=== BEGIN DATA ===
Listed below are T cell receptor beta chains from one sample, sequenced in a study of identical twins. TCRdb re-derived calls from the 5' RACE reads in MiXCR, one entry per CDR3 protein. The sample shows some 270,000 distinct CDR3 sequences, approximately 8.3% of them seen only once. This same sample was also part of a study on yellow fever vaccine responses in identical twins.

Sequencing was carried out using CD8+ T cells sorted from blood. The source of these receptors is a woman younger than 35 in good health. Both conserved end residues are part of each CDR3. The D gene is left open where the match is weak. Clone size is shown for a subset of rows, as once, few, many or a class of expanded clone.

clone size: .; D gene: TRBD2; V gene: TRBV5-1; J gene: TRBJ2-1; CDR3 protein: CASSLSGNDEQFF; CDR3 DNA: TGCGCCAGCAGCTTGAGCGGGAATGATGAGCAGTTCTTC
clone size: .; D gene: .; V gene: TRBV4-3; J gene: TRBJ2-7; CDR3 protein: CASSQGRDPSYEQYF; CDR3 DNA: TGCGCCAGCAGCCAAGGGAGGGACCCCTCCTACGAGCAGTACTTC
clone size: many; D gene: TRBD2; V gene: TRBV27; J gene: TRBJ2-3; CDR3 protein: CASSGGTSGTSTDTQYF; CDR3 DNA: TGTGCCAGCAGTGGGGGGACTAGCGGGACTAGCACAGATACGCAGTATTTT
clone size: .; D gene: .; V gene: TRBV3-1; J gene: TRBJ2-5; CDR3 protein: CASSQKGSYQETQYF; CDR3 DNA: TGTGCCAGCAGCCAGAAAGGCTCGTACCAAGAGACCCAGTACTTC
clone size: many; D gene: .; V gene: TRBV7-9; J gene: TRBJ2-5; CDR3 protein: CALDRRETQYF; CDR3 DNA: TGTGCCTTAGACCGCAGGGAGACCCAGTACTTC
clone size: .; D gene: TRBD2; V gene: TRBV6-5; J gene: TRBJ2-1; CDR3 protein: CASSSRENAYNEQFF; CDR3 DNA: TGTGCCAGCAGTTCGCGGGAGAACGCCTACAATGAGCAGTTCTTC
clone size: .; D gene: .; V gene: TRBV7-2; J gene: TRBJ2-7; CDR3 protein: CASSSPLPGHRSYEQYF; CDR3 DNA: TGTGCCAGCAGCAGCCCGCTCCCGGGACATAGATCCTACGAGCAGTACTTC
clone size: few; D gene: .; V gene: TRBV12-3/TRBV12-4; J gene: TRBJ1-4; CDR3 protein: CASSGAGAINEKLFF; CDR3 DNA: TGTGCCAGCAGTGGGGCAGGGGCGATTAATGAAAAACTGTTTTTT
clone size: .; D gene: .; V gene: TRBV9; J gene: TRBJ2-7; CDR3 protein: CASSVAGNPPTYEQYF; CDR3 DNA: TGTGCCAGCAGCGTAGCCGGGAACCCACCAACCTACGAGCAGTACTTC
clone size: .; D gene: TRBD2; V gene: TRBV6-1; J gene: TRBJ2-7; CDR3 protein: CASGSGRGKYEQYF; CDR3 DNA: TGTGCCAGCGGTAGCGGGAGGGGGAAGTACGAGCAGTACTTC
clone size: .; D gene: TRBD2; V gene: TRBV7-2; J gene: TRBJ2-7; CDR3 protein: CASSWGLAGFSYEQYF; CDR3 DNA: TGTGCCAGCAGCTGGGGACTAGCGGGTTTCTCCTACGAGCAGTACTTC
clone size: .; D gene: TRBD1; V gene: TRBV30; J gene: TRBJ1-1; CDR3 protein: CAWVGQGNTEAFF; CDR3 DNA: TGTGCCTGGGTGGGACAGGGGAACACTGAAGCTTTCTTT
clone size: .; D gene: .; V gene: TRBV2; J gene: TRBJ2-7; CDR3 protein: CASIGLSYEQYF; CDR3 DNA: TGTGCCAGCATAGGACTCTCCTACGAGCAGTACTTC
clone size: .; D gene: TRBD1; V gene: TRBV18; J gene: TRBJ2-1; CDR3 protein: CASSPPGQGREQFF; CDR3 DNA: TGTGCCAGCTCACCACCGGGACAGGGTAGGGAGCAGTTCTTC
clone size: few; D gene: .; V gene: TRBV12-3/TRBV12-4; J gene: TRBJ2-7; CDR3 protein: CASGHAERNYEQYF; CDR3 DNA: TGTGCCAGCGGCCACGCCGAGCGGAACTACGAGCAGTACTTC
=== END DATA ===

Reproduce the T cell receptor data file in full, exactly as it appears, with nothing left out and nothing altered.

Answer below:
Listed below are T cell receptor beta chains from one sample, sequenced in a study of identical twins. TCRdb re-derived calls from the 5' RACE reads in MiXCR, one entry per CDR3 protein. The sample shows some 270,000 distinct CDR3 sequences, approximately 8.3% of them seen only once. This same sample was also part of a study on yellow fever vaccine responses in identical twins.

Sequencing was carried out using CD8+ T cells sorted from blood. The source of these receptors is a woman younger than 35 in good health. Both conserved end residues are part of each CDR3. The D gene is left open where the match is weak. Clone size is shown for a subset of rows, as once, few, many or a class of expanded clone.

clone size: .; D gene: TRBD2; V gene: TRBV5-1; J gene: TRBJ2-1; CDR3 protein: CASSLSGNDEQFF; CDR3 DNA: TGCGCCAGCAGCTTGAGCGGGAATGATGAGCAGTTCTTC
clone size: .; D gene: .; V gene: TRBV4-3; J gene: TRBJ2-7; CDR3 protein: CASSQGRDPSYEQYF; CDR3 DNA: TGCGCCAGCAGCCAAGGGAGGGACCCCTCCTACGAGCAGTACTTC
clone size: many; D gene: TRBD2; V gene: TRBV27; J gene: TRBJ2-3; CDR3 protein: CASSGGTSGTSTDTQYF; CDR3 DNA: TGTGCCAGCAGTGGGGGGACTAGCGGGACTAGCACAGATACGCAGTATTTT
clone size: .; D gene: .; V gene: TRBV3-1; J gene: TRBJ2-5; CDR3 protein: CASSQKGSYQETQYF; CDR3 DNA: TGTGCCAGCAGCCAGAAAGGCTCGTACCAAGAGACCCAGTACTTC
clone size: many; D gene: .; V gene: TRBV7-9; J gene: TRBJ2-5; CDR3 protein: CALDRRETQYF; CDR3 DNA: TGTGCCTTAGACCGCAGGGAGACCCAGTACTTC
clone size: .; D gene: TRBD2; V gene: TRBV6-5; J gene: TRBJ2-1; CDR3 protein: CASSSRENAYNEQFF; CDR3 DNA: TGTGCCAGCAGTTCGCGGGAGAACGCCTACAATGAGCAGTTCTTC
clone size: .; D gene: .; V gene: TRBV7-2; J gene: TRBJ2-7; CDR3 protein: CASSSPLPGHRSYEQYF; CDR3 DNA: TGTGCCAGCAGCAGCCCGCTCCCGGGACATAGATCCTACGAGCAGTACTTC
clone size: few; D gene: .; V gene: TRBV12-3/TRBV12-4; J gene: TRBJ1-4; CDR3 protein: CASSGAGAINEKLFF; CDR3 DNA: TGTGCCAGCAGTGGGGCAGGGGCGATTAATGAAAAACTGTTTTTT
clone size: .; D gene: .; V gene: TRBV9; J gene: TRBJ2-7; CDR3 protein: CASSVAGNPPTYEQYF; CDR3 DNA: TGTGCCAGCAGCGTAGCCGGGAACCCACCAACCTACGAGCAGTACTTC
clone size: .; D gene: TRBD2; V gene: TRBV6-1; J gene: TRBJ2-7; CDR3 protein: CASGSGRGKYEQYF; CDR3 DNA: TGTGCCAGCGGTAGCGGGAGGGGGAAGTACGAGCAGTACTTC
clone size: .; D gene: TRBD2; V gene: TRBV7-2; J gene: TRBJ2-7; CDR3 protein: CASSWGLAGFSYEQYF; CDR3 DNA: TGTGCCAGCAGCTGGGGACTAGCGGGTTTCTCCTACGAGCAGTACTTC
clone size: .; D gene: TRBD1; V gene: TRBV30; J gene: TRBJ1-1; CDR3 protein: CAWVGQGNTEAFF; CDR3 DNA: TGTGCCTGGGTGGGACAGGGGAACACTGAAGCTTTCTTT
clone size: .; D gene: .; V gene: TRBV2; J gene: TRBJ2-7; CDR3 protein: CASIGLSYEQYF; CDR3 DNA: TGTGCCAGCATAGGACTCTCCTACGAGCAGTACTTC
clone size: .; D gene: TRBD1; V gene: TRBV18; J gene: TRBJ2-1; CDR3 protein: CASSPPGQGREQFF; CDR3 DNA: TGTGCCAGCTCACCACCGGGACAGGGTAGGGAGCAGTTCTTC
clone size: few; D gene: .; V gene: TRBV12-3/TRBV12-4; J gene: TRBJ2-7; CDR3 protein: CASGHAERNYEQYF; CDR3 DNA: TGTGCCAGCGGCCACGCCGAGCGGAACTACGAGCAGTACTTC